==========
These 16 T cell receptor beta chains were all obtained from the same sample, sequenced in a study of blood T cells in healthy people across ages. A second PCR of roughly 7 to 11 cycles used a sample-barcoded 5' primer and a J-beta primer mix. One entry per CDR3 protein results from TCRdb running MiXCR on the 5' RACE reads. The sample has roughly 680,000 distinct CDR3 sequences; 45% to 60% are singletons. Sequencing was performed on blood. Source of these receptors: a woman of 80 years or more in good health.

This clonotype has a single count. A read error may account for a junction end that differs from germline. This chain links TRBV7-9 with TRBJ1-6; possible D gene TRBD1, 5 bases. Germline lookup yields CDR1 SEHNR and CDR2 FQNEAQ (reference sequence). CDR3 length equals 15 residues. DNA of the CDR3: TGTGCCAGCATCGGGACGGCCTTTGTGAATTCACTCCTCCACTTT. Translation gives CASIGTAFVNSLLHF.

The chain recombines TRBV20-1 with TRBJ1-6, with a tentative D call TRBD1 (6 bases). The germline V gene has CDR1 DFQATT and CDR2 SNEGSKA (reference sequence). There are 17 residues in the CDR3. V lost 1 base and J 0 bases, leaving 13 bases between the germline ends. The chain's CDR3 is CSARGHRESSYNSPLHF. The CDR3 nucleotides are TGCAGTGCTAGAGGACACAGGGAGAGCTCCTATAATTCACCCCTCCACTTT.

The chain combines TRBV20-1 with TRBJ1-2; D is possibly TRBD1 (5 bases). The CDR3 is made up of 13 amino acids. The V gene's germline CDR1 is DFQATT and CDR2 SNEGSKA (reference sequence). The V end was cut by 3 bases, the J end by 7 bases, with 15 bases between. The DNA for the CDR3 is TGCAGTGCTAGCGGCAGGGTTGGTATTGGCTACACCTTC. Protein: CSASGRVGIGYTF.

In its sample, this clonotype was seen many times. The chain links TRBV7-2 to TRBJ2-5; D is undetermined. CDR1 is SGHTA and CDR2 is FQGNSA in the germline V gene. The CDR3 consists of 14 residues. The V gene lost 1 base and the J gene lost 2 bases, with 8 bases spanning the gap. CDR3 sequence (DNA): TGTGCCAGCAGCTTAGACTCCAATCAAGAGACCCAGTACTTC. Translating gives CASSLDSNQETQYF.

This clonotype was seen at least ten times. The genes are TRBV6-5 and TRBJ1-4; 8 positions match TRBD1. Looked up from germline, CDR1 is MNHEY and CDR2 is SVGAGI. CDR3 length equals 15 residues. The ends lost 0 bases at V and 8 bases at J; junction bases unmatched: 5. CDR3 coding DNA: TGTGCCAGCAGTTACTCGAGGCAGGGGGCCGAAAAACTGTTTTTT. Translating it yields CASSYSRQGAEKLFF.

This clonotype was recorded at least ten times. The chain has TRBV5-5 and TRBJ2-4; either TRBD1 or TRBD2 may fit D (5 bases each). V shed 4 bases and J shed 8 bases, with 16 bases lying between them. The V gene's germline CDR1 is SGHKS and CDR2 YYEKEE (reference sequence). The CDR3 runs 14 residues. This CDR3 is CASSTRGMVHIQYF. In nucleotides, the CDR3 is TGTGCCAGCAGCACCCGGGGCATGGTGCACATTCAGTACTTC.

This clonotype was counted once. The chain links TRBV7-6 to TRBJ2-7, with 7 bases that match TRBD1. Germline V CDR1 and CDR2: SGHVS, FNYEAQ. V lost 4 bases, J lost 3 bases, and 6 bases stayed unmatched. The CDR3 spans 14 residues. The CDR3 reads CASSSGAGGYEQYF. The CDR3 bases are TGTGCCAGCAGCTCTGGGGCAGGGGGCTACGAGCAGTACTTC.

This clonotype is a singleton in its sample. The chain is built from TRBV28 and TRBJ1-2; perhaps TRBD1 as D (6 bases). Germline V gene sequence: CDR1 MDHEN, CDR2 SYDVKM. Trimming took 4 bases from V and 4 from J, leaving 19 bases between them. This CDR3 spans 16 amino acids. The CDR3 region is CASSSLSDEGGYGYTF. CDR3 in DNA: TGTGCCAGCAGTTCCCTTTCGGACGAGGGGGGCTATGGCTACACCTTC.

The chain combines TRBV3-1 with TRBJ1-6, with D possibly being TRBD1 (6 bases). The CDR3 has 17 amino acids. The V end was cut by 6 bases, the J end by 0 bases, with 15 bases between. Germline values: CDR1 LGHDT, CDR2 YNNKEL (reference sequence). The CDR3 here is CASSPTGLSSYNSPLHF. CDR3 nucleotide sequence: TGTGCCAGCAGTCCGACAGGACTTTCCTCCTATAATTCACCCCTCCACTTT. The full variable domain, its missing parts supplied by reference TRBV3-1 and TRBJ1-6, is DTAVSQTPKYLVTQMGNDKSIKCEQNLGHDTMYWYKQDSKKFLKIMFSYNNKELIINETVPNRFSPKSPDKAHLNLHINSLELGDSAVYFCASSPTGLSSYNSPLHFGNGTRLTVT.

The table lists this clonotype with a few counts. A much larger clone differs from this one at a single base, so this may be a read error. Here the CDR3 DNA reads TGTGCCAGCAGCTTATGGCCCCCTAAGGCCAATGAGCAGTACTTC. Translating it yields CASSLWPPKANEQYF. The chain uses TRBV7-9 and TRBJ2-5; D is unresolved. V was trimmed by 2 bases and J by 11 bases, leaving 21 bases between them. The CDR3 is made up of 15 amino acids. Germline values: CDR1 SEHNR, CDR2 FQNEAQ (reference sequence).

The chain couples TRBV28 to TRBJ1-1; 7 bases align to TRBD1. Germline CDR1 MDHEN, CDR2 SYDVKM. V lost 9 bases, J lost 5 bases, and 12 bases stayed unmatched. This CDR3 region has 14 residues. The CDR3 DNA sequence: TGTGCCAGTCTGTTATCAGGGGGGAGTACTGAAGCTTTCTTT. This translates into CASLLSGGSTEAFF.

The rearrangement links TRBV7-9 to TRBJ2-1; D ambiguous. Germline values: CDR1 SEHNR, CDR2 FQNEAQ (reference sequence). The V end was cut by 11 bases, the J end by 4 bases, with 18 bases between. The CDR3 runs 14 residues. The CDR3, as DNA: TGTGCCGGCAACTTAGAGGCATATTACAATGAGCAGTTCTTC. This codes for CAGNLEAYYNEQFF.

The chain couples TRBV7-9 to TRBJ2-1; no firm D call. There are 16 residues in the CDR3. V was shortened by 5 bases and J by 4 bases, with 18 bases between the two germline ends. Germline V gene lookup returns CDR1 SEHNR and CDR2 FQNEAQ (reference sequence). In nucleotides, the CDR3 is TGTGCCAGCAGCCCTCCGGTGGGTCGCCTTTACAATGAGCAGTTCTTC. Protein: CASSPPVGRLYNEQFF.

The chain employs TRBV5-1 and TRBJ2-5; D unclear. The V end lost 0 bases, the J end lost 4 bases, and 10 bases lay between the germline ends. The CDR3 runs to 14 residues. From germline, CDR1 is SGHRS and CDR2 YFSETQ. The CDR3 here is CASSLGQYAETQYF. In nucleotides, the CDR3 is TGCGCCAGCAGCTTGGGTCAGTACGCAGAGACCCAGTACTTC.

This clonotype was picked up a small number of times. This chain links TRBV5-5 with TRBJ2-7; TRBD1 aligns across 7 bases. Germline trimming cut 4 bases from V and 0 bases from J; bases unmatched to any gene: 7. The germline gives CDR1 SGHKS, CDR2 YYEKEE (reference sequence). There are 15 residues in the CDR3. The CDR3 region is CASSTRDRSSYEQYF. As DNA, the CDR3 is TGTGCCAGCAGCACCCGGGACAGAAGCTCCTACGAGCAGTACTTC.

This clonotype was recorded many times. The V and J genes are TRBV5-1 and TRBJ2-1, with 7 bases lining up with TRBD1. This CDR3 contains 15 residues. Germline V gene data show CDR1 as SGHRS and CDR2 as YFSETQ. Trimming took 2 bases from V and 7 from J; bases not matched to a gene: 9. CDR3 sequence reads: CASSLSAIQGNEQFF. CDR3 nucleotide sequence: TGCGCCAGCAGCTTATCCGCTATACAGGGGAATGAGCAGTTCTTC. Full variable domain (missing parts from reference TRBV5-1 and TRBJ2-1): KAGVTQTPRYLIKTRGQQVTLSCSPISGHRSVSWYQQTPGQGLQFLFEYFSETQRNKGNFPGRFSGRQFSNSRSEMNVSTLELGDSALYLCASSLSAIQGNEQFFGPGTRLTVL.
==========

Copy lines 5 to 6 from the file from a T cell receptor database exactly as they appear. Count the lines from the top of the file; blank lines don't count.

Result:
In its sample, this clonotype was seen many times. The chain links TRBV7-2 to TRBJ2-5; D is undetermined. CDR1 is SGHTA and CDR2 is FQGNSA in the germline V gene. The CDR3 consists of 14 residues. The V gene lost 1 base and the J gene lost 2 bases, with 8 bases spanning the gap. CDR3 sequence (DNA): TGTGCCAGCAGCTTAGACTCCAATCAAGAGACCCAGTACTTC. Translating gives CASSLDSNQETQYF.

This clonotype was seen at least ten times. The genes are TRBV6-5 and TRBJ1-4; 8 positions match TRBD1. Looked up from germline, CDR1 is MNHEY and CDR2 is SVGAGI. CDR3 length equals 15 residues. The ends lost 0 bases at V and 8 bases at J; junction bases unmatched: 5. CDR3 coding DNA: TGTGCCAGCAGTTACTCGAGGCAGGGGGCCGAAAAACTGTTTTTT. Translating it yields CASSYSRQGAEKLFF.